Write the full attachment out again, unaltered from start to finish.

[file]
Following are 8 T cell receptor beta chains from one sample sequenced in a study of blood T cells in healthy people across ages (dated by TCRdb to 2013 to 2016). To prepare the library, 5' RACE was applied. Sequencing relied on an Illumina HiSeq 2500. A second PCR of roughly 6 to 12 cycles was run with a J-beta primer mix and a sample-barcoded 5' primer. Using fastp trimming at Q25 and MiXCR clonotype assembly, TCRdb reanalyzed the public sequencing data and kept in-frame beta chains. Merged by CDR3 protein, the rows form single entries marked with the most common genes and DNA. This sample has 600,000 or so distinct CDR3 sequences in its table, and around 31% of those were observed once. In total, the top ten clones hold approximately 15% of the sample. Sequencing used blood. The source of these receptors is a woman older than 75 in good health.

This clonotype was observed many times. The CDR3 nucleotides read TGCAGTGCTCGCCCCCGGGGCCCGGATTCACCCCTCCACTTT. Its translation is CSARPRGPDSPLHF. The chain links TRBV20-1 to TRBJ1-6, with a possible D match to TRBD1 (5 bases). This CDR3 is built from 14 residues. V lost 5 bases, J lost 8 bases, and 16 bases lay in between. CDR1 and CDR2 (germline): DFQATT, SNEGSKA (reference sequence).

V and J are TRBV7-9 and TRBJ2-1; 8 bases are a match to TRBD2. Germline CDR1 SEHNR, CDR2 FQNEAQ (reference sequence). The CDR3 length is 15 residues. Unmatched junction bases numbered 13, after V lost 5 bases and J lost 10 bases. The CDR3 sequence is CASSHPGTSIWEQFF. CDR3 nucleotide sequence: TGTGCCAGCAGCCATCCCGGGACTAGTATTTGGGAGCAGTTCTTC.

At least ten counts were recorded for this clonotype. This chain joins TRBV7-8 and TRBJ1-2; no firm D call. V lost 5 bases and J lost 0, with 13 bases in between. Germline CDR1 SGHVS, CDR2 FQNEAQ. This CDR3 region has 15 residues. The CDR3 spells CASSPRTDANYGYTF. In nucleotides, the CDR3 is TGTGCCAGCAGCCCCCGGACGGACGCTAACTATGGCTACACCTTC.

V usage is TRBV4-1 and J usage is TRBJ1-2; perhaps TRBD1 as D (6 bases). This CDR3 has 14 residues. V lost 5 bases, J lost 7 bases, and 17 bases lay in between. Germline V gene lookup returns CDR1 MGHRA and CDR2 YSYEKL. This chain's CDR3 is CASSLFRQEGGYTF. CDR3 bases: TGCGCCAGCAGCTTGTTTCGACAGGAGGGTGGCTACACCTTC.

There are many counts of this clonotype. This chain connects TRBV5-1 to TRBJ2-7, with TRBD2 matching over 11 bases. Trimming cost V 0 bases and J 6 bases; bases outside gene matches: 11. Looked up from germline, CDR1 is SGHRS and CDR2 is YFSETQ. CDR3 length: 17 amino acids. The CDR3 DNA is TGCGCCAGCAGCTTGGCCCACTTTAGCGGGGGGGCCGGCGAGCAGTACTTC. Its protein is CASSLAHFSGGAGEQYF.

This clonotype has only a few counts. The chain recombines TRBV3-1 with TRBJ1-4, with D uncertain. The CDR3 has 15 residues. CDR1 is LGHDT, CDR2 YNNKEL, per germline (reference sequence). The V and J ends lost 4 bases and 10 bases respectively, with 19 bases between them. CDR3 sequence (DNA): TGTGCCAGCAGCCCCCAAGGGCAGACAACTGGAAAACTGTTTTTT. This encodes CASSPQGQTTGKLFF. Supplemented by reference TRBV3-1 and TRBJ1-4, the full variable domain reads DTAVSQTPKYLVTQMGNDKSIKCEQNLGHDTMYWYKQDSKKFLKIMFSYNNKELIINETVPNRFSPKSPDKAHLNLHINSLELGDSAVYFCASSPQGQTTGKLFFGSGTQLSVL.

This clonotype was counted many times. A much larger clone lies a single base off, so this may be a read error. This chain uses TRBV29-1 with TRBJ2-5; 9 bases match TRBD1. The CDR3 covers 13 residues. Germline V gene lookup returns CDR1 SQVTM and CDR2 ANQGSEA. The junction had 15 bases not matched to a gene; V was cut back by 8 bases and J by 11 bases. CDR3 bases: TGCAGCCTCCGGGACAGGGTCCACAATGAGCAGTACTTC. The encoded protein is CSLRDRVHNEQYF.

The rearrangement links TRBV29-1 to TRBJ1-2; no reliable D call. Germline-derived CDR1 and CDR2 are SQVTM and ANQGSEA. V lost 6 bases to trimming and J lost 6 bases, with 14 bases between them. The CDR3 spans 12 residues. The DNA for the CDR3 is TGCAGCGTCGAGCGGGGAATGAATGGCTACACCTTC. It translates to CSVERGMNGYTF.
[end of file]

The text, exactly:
Following are 8 T cell receptor beta chains from one sample sequenced in a study of blood T cells in healthy people across ages (dated by TCRdb to 2013 to 2016). To prepare the library, 5' RACE was applied. Sequencing relied on an Illumina HiSeq 2500. A second PCR of roughly 6 to 12 cycles was run with a J-beta primer mix and a sample-barcoded 5' primer. Using fastp trimming at Q25 and MiXCR clonotype assembly, TCRdb reanalyzed the public sequencing data and kept in-frame beta chains. Merged by CDR3 protein, the rows form single entries marked with the most common genes and DNA. This sample has 600,000 or so distinct CDR3 sequences in its table, and around 31% of those were observed once. In total, the top ten clones hold approximately 15% of the sample. Sequencing used blood. The source of these receptors is a woman older than 75 in good health.

This clonotype was observed many times. The CDR3 nucleotides read TGCAGTGCTCGCCCCCGGGGCCCGGATTCACCCCTCCACTTT. Its translation is CSARPRGPDSPLHF. The chain links TRBV20-1 to TRBJ1-6, with a possible D match to TRBD1 (5 bases). This CDR3 is built from 14 residues. V lost 5 bases, J lost 8 bases, and 16 bases lay in between. CDR1 and CDR2 (germline): DFQATT, SNEGSKA (reference sequence).

V and J are TRBV7-9 and TRBJ2-1; 8 bases are a match to TRBD2. Germline CDR1 SEHNR, CDR2 FQNEAQ (reference sequence). The CDR3 length is 15 residues. Unmatched junction bases numbered 13, after V lost 5 bases and J lost 10 bases. The CDR3 sequence is CASSHPGTSIWEQFF. CDR3 nucleotide sequence: TGTGCCAGCAGCCATCCCGGGACTAGTATTTGGGAGCAGTTCTTC.

At least ten counts were recorded for this clonotype. This chain joins TRBV7-8 and TRBJ1-2; no firm D call. V lost 5 bases and J lost 0, with 13 bases in between. Germline CDR1 SGHVS, CDR2 FQNEAQ. This CDR3 region has 15 residues. The CDR3 spells CASSPRTDANYGYTF. In nucleotides, the CDR3 is TGTGCCAGCAGCCCCCGGACGGACGCTAACTATGGCTACACCTTC.

V usage is TRBV4-1 and J usage is TRBJ1-2; perhaps TRBD1 as D (6 bases). This CDR3 has 14 residues. V lost 5 bases, J lost 7 bases, and 17 bases lay in between. Germline V gene lookup returns CDR1 MGHRA and CDR2 YSYEKL. This chain's CDR3 is CASSLFRQEGGYTF. CDR3 bases: TGCGCCAGCAGCTTGTTTCGACAGGAGGGTGGCTACACCTTC.

There are many counts of this clonotype. This chain connects TRBV5-1 to TRBJ2-7, with TRBD2 matching over 11 bases. Trimming cost V 0 bases and J 6 bases; bases outside gene matches: 11. Looked up from germline, CDR1 is SGHRS and CDR2 is YFSETQ. CDR3 length: 17 amino acids. The CDR3 DNA is TGCGCCAGCAGCTTGGCCCACTTTAGCGGGGGGGCCGGCGAGCAGTACTTC. Its protein is CASSLAHFSGGAGEQYF.

This clonotype has only a few counts. The chain recombines TRBV3-1 with TRBJ1-4, with D uncertain. The CDR3 has 15 residues. CDR1 is LGHDT, CDR2 YNNKEL, per germline (reference sequence). The V and J ends lost 4 bases and 10 bases respectively, with 19 bases between them. CDR3 sequence (DNA): TGTGCCAGCAGCCCCCAAGGGCAGACAACTGGAAAACTGTTTTTT. This encodes CASSPQGQTTGKLFF. Supplemented by reference TRBV3-1 and TRBJ1-4, the full variable domain reads DTAVSQTPKYLVTQMGNDKSIKCEQNLGHDTMYWYKQDSKKFLKIMFSYNNKELIINETVPNRFSPKSPDKAHLNLHINSLELGDSAVYFCASSPQGQTTGKLFFGSGTQLSVL.

This clonotype was counted many times. A much larger clone lies a single base off, so this may be a read error. This chain uses TRBV29-1 with TRBJ2-5; 9 bases match TRBD1. The CDR3 covers 13 residues. Germline V gene lookup returns CDR1 SQVTM and CDR2 ANQGSEA. The junction had 15 bases not matched to a gene; V was cut back by 8 bases and J by 11 bases. CDR3 bases: TGCAGCCTCCGGGACAGGGTCCACAATGAGCAGTACTTC. The encoded protein is CSLRDRVHNEQYF.

The rearrangement links TRBV29-1 to TRBJ1-2; no reliable D call. Germline-derived CDR1 and CDR2 are SQVTM and ANQGSEA. V lost 6 bases to trimming and J lost 6 bases, with 14 bases between them. The CDR3 spans 12 residues. The DNA for the CDR3 is TGCAGCGTCGAGCGGGGAATGAATGGCTACACCTTC. It translates to CSVERGMNGYTF.